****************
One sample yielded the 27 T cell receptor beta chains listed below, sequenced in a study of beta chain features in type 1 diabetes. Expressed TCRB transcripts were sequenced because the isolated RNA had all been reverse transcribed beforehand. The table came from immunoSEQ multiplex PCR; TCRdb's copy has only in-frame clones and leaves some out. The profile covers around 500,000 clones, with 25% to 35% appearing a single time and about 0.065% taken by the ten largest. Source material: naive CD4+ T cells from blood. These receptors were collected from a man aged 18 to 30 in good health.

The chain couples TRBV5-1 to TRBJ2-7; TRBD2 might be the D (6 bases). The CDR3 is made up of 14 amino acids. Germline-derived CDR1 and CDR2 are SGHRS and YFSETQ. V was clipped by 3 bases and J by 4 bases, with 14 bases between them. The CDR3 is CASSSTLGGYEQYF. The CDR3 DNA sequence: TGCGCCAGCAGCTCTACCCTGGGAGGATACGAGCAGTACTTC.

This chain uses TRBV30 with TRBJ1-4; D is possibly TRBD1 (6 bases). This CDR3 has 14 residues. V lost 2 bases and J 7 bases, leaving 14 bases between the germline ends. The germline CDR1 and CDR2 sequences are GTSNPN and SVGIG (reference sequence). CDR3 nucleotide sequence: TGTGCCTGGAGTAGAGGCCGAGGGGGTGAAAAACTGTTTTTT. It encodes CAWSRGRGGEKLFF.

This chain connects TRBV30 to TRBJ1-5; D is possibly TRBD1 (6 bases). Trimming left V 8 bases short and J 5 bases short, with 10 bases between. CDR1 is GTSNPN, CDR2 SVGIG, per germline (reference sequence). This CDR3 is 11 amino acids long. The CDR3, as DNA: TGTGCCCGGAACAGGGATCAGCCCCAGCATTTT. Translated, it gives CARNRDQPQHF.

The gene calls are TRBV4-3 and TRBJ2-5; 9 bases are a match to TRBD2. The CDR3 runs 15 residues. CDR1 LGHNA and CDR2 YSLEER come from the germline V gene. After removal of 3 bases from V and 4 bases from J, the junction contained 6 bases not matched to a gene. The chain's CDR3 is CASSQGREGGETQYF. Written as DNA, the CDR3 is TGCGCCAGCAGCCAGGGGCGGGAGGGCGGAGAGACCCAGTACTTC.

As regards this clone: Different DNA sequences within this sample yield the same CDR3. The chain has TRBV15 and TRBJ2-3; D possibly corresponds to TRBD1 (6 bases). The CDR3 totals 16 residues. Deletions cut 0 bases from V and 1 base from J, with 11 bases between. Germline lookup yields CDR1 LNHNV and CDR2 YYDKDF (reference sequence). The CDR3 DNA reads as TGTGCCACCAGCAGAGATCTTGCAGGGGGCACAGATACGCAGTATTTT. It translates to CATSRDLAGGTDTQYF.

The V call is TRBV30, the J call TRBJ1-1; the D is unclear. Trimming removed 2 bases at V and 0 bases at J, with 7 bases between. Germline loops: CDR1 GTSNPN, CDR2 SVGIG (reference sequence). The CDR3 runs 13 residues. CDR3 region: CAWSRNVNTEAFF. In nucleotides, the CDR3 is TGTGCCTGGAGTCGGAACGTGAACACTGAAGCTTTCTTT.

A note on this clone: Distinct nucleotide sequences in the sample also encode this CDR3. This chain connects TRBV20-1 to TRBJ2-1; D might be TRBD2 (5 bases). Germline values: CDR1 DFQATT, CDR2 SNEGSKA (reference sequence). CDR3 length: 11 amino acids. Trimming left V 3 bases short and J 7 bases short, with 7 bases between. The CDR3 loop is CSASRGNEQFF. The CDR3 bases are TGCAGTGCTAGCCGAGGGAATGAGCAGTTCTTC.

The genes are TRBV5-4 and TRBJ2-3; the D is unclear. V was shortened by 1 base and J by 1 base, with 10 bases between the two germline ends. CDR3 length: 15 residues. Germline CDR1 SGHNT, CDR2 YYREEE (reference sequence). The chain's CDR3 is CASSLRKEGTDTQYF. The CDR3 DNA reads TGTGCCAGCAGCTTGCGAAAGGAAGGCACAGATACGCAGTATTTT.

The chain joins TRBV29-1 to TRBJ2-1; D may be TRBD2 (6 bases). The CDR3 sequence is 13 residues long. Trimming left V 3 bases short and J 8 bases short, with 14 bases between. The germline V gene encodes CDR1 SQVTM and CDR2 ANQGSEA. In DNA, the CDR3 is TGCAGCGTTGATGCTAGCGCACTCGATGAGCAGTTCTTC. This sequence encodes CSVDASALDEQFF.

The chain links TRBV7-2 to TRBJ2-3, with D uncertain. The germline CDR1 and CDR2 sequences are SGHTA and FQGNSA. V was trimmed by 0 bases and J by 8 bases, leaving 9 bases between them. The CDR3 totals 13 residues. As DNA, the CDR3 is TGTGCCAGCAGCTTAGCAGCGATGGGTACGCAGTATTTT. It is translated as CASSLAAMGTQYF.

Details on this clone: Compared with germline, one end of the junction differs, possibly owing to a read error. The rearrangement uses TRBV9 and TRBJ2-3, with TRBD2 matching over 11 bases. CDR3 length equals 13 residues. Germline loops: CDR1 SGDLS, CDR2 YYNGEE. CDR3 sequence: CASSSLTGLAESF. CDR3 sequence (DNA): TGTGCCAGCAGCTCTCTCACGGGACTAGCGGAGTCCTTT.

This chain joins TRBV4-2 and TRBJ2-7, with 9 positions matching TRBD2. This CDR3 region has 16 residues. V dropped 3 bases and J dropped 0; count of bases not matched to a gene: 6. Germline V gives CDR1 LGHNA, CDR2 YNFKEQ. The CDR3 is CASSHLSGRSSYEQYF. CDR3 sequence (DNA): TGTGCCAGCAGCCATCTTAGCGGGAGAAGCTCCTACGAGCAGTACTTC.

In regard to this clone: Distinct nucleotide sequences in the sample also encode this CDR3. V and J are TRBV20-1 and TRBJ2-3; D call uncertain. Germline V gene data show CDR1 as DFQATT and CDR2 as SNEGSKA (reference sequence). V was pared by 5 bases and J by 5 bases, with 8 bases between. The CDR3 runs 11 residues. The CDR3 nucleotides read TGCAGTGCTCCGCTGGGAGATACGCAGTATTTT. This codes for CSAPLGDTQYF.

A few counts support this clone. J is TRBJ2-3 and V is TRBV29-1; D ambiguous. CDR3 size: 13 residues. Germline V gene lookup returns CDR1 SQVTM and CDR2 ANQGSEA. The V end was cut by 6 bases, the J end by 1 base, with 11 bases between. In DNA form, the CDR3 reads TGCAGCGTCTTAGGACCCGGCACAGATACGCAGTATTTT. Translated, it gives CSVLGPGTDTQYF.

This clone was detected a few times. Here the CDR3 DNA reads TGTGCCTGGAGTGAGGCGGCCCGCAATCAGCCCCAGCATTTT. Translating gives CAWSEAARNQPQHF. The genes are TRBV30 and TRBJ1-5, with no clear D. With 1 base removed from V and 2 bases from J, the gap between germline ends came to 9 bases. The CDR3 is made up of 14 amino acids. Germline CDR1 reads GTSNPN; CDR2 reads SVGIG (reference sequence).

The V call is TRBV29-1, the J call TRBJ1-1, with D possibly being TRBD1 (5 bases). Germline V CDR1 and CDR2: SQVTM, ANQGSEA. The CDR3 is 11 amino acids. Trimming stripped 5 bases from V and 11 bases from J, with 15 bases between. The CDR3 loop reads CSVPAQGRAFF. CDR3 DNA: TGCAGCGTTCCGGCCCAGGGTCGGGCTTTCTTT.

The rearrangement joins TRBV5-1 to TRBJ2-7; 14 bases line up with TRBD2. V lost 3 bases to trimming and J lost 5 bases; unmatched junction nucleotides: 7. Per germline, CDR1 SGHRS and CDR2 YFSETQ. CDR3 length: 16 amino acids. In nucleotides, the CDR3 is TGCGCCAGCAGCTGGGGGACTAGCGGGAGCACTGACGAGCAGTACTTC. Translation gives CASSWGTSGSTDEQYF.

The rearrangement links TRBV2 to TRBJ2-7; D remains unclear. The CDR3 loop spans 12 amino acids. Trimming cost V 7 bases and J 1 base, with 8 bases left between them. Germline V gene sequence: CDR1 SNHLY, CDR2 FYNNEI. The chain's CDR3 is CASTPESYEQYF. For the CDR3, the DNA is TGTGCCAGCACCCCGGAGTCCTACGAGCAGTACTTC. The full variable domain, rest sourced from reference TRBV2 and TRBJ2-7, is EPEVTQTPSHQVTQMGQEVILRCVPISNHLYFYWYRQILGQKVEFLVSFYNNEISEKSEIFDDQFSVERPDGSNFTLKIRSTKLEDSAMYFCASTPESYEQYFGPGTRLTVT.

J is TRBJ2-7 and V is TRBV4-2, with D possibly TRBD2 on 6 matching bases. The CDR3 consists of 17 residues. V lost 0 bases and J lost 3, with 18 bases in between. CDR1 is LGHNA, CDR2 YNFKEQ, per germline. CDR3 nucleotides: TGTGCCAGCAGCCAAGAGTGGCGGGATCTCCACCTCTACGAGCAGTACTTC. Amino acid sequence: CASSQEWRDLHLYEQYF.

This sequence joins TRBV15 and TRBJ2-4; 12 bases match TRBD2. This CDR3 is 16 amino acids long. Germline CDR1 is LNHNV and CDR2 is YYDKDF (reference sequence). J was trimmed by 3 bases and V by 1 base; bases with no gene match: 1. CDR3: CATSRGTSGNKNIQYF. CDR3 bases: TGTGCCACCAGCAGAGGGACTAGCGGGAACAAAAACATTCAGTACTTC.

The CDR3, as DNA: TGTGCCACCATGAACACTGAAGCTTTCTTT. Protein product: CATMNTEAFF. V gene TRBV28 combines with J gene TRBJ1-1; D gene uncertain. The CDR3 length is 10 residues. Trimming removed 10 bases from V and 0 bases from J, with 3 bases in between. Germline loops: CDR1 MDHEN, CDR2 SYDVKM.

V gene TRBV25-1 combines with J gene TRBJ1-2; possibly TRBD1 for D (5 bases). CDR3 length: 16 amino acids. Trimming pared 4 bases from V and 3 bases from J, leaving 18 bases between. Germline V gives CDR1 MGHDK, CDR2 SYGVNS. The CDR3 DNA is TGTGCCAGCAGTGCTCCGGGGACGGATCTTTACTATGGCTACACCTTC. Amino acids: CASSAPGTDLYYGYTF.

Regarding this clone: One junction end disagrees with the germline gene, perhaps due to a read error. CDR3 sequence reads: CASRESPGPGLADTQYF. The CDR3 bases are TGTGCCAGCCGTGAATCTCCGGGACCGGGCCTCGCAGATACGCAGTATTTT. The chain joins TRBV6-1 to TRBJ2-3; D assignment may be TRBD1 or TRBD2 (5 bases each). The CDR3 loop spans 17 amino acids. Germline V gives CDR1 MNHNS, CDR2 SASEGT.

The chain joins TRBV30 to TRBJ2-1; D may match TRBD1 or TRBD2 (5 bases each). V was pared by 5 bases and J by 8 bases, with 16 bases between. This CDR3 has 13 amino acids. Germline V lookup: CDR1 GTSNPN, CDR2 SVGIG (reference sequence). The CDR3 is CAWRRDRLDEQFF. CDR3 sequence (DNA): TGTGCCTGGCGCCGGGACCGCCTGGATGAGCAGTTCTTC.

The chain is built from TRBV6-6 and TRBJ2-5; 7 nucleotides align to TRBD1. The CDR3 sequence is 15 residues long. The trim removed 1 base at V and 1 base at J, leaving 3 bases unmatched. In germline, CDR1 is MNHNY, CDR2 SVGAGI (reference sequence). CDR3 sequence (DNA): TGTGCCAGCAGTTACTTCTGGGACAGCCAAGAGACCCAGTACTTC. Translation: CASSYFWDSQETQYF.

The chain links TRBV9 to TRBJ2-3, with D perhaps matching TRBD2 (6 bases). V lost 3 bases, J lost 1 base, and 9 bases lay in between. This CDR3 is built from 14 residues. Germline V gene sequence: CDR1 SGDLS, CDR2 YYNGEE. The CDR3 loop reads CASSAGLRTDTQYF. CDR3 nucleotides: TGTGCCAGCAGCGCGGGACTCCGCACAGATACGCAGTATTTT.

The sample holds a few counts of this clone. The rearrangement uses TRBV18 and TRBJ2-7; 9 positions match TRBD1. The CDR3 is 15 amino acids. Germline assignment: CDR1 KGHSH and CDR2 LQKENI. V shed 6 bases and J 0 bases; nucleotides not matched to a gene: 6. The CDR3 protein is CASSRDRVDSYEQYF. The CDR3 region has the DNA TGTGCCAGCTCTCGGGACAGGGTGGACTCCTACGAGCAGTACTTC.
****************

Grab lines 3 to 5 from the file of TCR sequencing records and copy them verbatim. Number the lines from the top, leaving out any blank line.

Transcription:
This chain uses TRBV30 with TRBJ1-4; D is possibly TRBD1 (6 bases). This CDR3 has 14 residues. V lost 2 bases and J 7 bases, leaving 14 bases between the germline ends. The germline CDR1 and CDR2 sequences are GTSNPN and SVGIG (reference sequence). CDR3 nucleotide sequence: TGTGCCTGGAGTAGAGGCCGAGGGGGTGAAAAACTGTTTTTT. It encodes CAWSRGRGGEKLFF.

This chain connects TRBV30 to TRBJ1-5; D is possibly TRBD1 (6 bases). Trimming left V 8 bases short and J 5 bases short, with 10 bases between. CDR1 is GTSNPN, CDR2 SVGIG, per germline (reference sequence). This CDR3 is 11 amino acids long. The CDR3, as DNA: TGTGCCCGGAACAGGGATCAGCCCCAGCATTTT. Translated, it gives CARNRDQPQHF.

The gene calls are TRBV4-3 and TRBJ2-5; 9 bases are a match to TRBD2. The CDR3 runs 15 residues. CDR1 LGHNA and CDR2 YSLEER come from the germline V gene. After removal of 3 bases from V and 4 bases from J, the junction contained 6 bases not matched to a gene. The chain's CDR3 is CASSQGREGGETQYF. Written as DNA, the CDR3 is TGCGCCAGCAGCCAGGGGCGGGAGGGCGGAGAGACCCAGTACTTC.